The Center for South Asia at the University of Wisconsin – Madison is made up of a community of faculty and staff who reflect the diversity and global relevance of South Asian Studies. Through our diverse academic disciplines, summer language institute, annual conference, student organizations and outreach programs, the Center seeks to define and promote greater understanding of South Asian history, language, religion and culture. We also support linkages to other relevant area studies and global studies programs that emphasize transnational flows of culture, people, money in ways that are important to a better understanding of South Asia both in the past and the present.
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Wedding Of The Goddess: Parts I & II
DVD – (78 minutes, 1976)
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Price: $195.00 + shipping and handling
Part One provides the historical background for the annual Chittirai festival in the South Indian city of Madurai. With tales from medieval Tamil poems, and paintings and sculptures from local temples, the film illustrates how the city, the main temple, the goddess Minakshi and the god Sundareshvara have evolved, and how the reenactment of the marriage of the god and goddess has become the most important annual festival of Madurai. The film shows the basic process of exchange between the temple deities and their worshippers and the importance of festivals in reestablishing cosmic order. The film also illustrates the ways in which kings, priests, and lay people contribute to the definitions and redefinitions of the festival’s many layers of meaning.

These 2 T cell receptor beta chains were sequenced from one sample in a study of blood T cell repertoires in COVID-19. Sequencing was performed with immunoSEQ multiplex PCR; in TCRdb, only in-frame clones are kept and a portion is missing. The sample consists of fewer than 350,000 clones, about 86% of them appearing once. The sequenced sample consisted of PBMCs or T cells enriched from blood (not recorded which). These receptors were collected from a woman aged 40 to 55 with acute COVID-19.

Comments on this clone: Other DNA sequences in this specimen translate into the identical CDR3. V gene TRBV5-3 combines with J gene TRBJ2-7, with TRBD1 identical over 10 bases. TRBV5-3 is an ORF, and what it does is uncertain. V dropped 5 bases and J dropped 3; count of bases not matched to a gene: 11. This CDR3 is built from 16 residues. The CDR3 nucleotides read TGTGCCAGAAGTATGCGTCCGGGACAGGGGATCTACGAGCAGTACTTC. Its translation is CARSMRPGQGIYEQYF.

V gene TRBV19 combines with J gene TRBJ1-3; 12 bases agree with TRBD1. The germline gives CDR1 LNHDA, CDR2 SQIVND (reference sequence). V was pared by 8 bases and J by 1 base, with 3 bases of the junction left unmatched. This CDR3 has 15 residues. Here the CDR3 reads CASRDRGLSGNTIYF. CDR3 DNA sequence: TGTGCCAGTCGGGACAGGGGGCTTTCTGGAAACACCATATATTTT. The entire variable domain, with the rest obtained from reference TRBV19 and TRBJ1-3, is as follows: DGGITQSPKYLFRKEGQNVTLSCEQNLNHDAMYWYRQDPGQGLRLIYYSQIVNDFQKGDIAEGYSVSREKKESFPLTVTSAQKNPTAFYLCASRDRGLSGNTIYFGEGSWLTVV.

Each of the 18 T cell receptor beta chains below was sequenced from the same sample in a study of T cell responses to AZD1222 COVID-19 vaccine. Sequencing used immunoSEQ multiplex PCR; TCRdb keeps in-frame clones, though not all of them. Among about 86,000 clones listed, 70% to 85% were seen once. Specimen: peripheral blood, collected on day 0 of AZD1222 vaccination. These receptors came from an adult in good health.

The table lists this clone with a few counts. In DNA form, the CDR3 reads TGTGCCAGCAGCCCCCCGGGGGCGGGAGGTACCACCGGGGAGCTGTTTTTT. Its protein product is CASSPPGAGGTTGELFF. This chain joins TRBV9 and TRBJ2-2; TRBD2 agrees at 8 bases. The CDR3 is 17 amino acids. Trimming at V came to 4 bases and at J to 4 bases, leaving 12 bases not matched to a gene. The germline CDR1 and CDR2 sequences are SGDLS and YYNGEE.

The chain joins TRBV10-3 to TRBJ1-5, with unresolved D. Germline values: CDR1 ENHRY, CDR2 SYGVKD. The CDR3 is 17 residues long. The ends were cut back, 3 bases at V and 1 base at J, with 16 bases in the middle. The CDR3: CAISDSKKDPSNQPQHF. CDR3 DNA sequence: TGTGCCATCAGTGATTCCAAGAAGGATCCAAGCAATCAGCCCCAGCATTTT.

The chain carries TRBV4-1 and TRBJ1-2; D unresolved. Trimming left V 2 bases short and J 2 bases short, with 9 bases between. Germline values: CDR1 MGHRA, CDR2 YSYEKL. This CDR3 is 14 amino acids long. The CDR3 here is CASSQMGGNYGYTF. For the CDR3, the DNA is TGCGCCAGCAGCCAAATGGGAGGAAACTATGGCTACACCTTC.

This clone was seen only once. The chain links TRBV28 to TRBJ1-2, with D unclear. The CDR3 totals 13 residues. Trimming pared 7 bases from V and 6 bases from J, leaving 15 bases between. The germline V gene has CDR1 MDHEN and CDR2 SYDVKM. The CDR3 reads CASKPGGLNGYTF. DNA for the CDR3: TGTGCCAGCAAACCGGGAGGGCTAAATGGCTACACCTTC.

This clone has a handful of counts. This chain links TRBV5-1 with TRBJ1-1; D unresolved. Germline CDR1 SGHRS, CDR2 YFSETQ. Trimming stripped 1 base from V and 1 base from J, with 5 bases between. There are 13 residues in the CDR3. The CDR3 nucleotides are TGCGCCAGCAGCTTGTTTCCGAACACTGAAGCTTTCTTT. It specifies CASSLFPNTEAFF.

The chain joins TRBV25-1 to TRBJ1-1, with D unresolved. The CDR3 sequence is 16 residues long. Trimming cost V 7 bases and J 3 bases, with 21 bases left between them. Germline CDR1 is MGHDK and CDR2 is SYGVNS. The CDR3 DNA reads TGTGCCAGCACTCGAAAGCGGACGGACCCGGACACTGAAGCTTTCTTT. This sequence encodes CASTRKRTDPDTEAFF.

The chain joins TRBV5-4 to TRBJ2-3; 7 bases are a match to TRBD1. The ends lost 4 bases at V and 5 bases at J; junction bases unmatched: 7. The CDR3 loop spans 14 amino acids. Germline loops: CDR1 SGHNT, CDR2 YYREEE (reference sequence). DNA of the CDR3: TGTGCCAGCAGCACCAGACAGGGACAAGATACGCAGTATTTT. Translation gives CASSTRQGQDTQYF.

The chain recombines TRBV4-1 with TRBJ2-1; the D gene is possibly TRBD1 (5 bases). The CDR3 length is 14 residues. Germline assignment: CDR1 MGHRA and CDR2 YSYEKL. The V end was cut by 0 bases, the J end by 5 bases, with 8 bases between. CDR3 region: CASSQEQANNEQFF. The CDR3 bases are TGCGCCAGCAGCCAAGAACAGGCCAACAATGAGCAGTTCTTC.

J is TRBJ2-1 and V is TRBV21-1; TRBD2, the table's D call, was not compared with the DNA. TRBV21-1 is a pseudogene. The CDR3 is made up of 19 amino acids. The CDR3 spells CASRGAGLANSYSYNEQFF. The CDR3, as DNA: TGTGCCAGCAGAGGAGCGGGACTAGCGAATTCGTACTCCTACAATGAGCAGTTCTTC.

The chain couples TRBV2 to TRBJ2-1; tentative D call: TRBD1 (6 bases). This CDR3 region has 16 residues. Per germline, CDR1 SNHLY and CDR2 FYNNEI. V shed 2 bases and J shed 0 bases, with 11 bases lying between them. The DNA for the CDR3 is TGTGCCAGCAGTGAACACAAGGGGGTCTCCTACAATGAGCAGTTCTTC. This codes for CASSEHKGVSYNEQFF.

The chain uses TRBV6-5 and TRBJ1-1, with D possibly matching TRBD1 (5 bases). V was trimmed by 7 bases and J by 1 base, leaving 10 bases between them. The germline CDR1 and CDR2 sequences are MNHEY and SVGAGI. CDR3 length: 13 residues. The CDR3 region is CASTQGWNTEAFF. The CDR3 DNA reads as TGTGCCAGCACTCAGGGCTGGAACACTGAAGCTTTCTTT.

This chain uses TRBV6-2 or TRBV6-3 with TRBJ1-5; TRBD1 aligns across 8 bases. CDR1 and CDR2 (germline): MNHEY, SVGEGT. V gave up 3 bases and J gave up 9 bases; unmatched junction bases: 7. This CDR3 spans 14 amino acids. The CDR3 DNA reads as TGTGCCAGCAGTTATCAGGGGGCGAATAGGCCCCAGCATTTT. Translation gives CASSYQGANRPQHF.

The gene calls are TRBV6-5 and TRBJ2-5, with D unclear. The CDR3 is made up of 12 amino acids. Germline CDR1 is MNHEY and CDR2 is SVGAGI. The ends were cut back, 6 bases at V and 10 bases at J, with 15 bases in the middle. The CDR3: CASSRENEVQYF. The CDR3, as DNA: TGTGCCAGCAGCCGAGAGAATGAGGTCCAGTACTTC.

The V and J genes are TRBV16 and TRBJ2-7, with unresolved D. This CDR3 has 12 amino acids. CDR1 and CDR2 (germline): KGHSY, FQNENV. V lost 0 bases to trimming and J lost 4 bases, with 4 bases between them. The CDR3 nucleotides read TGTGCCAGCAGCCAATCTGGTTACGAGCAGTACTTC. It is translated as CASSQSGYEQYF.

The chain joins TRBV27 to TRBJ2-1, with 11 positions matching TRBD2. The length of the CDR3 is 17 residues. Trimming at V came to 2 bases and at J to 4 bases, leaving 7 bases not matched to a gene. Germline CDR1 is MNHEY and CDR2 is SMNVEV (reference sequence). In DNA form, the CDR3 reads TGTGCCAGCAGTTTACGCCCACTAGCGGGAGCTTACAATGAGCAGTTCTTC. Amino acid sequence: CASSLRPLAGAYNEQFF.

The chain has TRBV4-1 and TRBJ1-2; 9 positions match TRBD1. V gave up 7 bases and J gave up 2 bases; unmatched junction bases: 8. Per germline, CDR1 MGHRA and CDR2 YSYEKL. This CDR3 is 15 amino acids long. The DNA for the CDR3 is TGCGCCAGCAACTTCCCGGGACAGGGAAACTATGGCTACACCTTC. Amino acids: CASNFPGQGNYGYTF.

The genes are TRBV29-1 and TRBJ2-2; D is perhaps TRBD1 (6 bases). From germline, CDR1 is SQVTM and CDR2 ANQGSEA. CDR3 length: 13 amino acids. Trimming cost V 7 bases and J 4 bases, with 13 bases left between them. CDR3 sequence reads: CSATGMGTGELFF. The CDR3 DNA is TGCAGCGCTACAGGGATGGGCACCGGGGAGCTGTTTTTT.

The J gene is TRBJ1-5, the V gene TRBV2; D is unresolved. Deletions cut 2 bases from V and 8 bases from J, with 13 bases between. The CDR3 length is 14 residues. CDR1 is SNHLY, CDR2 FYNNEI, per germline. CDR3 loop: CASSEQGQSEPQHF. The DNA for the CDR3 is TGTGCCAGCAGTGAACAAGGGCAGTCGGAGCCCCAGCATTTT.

Part Two places the viewer in the midst of the annual Chittirai festival, providing an intimate picture of the day-and-night proceedings of the nineteen-day festival. The film shows brahman priests tracing the initial sacred diagram on the temple floor, the colorful reenactment of the goddess’s coronation and marriage, the circumambulation of the medieval city by deities in giant carts, a neighboring god’s journey to Madurai, and a cult initiation and spirit possession, as the festival unites gods and humans from all walks of life. Through interviews with participants, the film gives an unusual glimpse of the continually-changing patterns of festival celebration.
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